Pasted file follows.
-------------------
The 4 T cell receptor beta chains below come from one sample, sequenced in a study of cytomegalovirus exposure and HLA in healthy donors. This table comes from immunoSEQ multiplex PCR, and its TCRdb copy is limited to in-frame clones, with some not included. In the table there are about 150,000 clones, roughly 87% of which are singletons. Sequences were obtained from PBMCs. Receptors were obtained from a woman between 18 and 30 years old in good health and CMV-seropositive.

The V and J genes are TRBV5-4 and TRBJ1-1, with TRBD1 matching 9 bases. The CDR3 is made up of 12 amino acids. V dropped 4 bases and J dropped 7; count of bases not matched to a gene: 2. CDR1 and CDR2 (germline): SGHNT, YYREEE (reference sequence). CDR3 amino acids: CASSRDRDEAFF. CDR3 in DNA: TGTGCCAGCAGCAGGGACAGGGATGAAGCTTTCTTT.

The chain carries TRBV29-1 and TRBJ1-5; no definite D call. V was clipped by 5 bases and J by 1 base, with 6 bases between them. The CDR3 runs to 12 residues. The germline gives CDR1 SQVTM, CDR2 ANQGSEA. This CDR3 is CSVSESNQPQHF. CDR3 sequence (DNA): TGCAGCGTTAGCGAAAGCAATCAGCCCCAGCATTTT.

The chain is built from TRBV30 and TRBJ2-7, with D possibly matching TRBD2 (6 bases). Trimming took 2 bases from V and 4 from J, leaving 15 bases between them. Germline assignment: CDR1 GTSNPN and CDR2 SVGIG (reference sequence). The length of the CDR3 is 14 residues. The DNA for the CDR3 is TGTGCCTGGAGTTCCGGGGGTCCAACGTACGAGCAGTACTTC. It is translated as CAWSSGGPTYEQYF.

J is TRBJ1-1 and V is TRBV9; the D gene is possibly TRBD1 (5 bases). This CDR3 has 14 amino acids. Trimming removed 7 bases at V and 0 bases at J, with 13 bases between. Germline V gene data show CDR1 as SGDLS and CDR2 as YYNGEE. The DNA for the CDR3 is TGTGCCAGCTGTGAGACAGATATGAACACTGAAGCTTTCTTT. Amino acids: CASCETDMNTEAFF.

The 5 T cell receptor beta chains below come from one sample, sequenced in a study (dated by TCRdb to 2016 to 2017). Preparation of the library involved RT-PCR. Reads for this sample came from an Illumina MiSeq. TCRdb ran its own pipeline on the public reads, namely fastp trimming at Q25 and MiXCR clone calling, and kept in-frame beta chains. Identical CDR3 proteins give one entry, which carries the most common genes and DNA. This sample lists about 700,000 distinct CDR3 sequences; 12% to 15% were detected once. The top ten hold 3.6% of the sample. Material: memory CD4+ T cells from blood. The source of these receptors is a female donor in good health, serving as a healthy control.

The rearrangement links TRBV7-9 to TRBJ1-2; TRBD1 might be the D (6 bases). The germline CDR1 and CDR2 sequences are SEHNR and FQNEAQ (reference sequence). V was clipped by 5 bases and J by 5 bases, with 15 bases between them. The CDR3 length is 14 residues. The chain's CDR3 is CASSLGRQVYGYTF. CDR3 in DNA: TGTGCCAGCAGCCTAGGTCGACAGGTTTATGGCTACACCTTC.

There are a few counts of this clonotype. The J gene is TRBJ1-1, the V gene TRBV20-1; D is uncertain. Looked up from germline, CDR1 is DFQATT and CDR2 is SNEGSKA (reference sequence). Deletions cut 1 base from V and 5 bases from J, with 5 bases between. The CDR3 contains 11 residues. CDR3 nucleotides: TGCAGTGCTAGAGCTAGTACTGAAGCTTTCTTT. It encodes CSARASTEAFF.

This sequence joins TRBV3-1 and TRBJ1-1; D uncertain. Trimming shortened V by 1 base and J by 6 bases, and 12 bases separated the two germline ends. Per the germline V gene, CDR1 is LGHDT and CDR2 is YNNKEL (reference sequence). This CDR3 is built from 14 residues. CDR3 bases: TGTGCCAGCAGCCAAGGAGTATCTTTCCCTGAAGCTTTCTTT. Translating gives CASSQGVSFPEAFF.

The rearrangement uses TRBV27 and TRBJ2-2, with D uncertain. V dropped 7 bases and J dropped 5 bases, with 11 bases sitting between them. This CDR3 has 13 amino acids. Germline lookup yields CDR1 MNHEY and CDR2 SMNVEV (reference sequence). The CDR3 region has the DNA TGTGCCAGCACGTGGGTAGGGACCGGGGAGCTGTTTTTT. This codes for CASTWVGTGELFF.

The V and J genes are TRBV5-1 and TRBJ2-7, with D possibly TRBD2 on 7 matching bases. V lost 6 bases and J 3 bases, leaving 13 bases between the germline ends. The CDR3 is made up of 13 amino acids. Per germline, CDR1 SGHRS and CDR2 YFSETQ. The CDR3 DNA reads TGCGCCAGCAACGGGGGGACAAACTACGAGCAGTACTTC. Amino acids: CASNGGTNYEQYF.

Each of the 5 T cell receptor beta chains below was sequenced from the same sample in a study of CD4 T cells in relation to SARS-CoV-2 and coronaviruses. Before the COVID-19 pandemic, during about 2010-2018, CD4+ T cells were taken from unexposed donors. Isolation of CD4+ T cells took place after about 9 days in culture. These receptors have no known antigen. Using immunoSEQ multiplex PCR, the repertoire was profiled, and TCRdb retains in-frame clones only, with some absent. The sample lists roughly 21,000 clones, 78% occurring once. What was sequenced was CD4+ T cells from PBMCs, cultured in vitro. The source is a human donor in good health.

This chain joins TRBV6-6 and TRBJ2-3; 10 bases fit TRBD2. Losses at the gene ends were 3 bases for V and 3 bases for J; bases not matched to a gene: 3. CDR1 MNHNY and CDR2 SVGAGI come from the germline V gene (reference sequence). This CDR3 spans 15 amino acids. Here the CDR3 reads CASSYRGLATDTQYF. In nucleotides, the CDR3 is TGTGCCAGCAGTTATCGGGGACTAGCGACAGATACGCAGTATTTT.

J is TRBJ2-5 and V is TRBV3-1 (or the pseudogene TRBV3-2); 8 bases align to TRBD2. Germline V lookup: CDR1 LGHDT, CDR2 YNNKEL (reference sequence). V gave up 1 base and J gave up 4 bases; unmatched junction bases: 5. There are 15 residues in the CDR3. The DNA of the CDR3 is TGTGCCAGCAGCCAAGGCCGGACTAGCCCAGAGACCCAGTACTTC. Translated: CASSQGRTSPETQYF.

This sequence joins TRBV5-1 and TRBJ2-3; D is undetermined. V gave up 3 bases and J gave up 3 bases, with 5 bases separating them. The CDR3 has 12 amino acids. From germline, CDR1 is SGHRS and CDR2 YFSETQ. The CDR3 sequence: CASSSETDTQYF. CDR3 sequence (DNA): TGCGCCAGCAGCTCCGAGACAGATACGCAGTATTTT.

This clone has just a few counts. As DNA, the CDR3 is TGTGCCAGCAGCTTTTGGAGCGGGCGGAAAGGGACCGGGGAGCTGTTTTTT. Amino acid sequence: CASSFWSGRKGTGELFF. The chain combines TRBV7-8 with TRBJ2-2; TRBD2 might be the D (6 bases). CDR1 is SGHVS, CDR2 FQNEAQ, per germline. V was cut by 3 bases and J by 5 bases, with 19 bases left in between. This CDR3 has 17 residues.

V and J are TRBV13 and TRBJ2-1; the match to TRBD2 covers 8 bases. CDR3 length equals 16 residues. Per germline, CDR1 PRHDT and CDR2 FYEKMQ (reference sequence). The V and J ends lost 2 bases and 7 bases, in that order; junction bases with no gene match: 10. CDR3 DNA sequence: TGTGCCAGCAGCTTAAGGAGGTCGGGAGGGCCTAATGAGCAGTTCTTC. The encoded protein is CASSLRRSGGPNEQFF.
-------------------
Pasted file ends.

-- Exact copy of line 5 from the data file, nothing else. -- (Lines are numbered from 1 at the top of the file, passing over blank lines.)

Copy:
J is TRBJ1-1 and V is TRBV9; the D gene is possibly TRBD1 (5 bases). This CDR3 has 14 amino acids. Trimming removed 7 bases at V and 0 bases at J, with 13 bases between. Germline V gene data show CDR1 as SGDLS and CDR2 as YYNGEE. The DNA for the CDR3 is TGTGCCAGCTGTGAGACAGATATGAACACTGAAGCTTTCTTT. Amino acids: CASCETDMNTEAFF.